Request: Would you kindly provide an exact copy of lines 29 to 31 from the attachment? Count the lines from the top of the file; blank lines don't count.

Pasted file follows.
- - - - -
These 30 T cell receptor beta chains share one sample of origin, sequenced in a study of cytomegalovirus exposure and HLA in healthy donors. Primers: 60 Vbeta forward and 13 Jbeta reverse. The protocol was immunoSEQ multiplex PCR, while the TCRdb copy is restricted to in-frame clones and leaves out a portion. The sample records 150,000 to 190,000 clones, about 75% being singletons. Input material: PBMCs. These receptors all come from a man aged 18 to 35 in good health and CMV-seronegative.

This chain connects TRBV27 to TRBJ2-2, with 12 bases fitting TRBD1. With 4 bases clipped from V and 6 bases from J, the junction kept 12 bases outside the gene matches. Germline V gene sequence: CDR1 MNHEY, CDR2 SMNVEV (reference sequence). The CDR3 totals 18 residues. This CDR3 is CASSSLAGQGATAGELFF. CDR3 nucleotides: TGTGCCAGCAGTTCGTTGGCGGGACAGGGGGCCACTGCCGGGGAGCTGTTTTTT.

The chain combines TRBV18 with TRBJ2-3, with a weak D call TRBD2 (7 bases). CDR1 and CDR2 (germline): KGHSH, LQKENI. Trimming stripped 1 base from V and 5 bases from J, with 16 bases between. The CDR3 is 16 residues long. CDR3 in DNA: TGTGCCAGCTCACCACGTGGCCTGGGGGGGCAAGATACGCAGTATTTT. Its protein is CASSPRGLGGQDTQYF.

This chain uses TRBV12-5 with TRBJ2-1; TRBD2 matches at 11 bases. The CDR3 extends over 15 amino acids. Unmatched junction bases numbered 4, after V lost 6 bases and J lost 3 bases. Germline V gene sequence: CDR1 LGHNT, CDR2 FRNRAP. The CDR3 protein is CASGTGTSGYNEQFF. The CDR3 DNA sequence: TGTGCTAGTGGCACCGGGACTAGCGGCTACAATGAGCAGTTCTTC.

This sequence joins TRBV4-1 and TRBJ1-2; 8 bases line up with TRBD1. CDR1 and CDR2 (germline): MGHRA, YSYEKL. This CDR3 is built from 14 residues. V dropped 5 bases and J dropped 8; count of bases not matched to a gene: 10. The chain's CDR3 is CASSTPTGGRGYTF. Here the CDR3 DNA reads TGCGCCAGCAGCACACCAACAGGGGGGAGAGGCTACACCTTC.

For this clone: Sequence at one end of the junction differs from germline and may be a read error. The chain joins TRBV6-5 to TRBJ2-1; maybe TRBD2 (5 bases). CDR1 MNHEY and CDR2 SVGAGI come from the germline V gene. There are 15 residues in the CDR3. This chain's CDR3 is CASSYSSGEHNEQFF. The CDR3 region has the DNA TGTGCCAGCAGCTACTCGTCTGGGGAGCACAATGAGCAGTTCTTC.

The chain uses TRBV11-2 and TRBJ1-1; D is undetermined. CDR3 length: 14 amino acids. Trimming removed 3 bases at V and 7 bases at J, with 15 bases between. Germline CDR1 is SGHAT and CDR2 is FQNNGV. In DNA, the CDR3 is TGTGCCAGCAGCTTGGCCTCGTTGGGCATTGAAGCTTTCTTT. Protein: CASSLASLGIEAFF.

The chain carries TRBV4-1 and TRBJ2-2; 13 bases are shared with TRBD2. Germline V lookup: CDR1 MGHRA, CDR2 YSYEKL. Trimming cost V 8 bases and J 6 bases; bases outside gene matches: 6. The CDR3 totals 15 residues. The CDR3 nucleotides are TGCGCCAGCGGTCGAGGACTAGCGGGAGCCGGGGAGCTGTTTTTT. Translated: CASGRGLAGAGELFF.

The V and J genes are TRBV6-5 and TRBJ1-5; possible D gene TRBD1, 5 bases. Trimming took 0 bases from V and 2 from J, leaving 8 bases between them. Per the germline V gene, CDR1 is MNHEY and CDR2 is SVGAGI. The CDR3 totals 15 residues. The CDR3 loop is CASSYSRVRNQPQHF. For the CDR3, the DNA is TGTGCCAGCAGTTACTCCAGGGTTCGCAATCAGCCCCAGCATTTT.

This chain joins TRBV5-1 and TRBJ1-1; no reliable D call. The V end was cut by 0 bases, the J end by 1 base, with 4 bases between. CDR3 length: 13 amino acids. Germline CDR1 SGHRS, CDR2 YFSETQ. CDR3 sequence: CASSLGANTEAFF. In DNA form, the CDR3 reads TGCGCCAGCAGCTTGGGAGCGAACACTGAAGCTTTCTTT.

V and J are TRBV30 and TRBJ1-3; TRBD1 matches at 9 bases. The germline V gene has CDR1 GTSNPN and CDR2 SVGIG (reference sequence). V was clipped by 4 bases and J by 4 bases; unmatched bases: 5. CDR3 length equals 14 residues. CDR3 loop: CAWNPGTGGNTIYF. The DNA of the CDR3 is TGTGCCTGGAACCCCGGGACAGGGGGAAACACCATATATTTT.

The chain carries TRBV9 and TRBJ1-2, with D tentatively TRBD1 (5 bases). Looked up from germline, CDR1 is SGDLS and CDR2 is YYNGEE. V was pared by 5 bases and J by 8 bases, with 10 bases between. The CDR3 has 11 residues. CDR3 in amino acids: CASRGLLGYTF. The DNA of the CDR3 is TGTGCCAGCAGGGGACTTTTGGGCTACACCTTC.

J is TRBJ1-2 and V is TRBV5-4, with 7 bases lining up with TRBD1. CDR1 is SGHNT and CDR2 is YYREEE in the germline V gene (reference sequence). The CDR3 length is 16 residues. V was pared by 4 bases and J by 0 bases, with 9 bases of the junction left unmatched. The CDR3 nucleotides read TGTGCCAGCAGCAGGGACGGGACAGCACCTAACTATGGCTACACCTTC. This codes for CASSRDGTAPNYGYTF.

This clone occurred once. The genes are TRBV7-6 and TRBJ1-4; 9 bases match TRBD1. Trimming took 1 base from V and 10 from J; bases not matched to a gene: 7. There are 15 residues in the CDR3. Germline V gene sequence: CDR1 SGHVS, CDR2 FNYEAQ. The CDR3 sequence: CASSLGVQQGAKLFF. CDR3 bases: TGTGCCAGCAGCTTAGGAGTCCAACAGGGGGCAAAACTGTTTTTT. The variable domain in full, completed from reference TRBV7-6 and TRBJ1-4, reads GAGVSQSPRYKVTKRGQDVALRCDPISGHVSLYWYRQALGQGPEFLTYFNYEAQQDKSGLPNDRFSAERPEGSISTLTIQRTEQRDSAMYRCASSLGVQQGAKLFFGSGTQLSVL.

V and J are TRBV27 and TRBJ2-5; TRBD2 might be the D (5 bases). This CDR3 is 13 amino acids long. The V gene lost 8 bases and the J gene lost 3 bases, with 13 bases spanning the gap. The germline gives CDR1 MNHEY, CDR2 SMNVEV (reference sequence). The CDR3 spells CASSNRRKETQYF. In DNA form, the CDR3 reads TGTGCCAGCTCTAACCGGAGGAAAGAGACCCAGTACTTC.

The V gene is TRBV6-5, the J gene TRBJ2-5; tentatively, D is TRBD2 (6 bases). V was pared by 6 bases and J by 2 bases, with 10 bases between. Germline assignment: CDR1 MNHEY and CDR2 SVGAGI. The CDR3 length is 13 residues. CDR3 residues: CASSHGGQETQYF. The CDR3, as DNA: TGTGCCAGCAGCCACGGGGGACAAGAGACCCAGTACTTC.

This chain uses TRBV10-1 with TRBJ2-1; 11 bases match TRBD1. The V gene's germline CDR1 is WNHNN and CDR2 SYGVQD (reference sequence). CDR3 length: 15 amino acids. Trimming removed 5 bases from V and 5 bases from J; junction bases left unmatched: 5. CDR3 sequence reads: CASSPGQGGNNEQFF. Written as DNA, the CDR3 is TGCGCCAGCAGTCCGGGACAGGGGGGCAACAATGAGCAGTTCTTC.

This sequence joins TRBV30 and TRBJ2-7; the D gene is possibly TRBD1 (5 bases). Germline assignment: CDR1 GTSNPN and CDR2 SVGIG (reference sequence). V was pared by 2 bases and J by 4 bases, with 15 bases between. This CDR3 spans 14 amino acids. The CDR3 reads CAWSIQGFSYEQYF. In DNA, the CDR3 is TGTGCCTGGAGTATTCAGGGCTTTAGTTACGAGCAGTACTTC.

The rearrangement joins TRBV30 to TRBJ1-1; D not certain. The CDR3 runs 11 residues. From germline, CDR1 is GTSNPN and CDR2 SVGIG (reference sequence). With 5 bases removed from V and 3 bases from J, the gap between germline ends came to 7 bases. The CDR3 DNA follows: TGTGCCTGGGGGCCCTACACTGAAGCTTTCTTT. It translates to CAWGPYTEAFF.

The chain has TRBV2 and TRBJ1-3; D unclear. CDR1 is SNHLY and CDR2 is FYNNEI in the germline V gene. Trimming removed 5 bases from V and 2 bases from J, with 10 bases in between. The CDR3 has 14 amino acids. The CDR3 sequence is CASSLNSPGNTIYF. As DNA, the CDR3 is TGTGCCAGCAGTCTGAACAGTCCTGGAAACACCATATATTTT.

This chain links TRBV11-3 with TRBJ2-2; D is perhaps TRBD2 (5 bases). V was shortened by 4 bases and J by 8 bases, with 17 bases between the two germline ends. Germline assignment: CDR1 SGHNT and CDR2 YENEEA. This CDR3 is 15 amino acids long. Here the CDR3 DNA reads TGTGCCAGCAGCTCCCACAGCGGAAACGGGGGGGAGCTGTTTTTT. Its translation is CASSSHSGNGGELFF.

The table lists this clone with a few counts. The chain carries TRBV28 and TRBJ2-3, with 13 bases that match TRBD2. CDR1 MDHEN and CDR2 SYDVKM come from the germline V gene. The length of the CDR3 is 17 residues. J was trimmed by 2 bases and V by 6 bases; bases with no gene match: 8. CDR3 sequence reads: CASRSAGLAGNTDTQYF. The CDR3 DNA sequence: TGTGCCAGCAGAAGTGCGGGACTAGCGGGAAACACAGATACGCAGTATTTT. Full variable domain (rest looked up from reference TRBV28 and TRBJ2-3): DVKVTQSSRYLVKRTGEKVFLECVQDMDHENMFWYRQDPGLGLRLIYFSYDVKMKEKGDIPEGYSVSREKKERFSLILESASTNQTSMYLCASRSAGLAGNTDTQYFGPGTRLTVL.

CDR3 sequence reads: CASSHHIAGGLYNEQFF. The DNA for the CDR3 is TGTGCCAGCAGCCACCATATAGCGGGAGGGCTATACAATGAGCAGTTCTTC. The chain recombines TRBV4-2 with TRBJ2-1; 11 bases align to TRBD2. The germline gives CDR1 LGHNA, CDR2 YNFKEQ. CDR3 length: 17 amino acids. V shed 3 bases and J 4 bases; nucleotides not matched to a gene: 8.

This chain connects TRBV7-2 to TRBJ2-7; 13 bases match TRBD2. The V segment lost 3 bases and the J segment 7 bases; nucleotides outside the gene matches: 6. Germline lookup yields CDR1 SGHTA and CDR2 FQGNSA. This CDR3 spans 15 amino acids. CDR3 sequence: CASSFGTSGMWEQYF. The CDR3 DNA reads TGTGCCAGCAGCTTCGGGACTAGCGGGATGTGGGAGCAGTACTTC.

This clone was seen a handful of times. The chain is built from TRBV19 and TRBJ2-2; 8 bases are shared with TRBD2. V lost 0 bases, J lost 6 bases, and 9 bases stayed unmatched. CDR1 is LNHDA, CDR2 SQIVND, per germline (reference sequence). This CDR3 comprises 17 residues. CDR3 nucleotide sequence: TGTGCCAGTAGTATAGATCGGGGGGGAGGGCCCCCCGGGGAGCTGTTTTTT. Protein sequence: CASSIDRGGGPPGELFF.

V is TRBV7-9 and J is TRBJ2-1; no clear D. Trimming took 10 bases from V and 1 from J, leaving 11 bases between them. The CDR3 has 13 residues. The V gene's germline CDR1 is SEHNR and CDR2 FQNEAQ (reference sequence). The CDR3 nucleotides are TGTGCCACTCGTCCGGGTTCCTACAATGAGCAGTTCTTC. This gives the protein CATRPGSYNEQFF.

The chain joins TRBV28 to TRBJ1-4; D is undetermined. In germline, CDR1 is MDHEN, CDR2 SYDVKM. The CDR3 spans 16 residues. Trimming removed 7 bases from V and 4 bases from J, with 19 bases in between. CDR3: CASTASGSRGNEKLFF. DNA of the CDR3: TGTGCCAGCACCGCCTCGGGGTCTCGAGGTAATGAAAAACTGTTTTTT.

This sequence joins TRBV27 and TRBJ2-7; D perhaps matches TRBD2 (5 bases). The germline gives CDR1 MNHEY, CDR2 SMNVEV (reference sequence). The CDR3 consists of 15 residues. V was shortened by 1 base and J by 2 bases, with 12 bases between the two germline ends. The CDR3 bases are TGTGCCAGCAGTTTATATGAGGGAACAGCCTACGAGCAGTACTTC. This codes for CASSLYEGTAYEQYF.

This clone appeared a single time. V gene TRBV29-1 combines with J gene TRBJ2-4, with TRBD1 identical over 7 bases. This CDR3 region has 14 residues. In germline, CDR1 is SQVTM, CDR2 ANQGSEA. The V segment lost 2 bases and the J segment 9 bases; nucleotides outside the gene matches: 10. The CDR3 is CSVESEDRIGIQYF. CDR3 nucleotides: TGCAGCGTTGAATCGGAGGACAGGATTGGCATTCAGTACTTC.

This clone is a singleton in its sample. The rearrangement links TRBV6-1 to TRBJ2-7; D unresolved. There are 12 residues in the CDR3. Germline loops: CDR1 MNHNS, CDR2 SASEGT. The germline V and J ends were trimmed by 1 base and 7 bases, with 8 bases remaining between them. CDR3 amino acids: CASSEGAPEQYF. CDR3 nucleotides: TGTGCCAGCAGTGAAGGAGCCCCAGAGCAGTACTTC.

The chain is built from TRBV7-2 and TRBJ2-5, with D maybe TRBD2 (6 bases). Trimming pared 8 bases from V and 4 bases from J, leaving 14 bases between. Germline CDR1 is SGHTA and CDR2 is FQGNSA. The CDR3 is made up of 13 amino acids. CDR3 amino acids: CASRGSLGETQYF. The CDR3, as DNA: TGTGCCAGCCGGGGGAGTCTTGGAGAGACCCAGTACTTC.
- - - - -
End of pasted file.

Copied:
This clone appeared a single time. V gene TRBV29-1 combines with J gene TRBJ2-4, with TRBD1 identical over 7 bases. This CDR3 region has 14 residues. In germline, CDR1 is SQVTM, CDR2 ANQGSEA. The V segment lost 2 bases and the J segment 9 bases; nucleotides outside the gene matches: 10. The CDR3 is CSVESEDRIGIQYF. CDR3 nucleotides: TGCAGCGTTGAATCGGAGGACAGGATTGGCATTCAGTACTTC.

This clone is a singleton in its sample. The rearrangement links TRBV6-1 to TRBJ2-7; D unresolved. There are 12 residues in the CDR3. Germline loops: CDR1 MNHNS, CDR2 SASEGT. The germline V and J ends were trimmed by 1 base and 7 bases, with 8 bases remaining between them. CDR3 amino acids: CASSEGAPEQYF. CDR3 nucleotides: TGTGCCAGCAGTGAAGGAGCCCCAGAGCAGTACTTC.

The chain is built from TRBV7-2 and TRBJ2-5, with D maybe TRBD2 (6 bases). Trimming pared 8 bases from V and 4 bases from J, leaving 14 bases between. Germline CDR1 is SGHTA and CDR2 is FQGNSA. The CDR3 is made up of 13 amino acids. CDR3 amino acids: CASRGSLGETQYF. The CDR3, as DNA: TGTGCCAGCCGGGGGAGTCTTGGAGAGACCCAGTACTTC.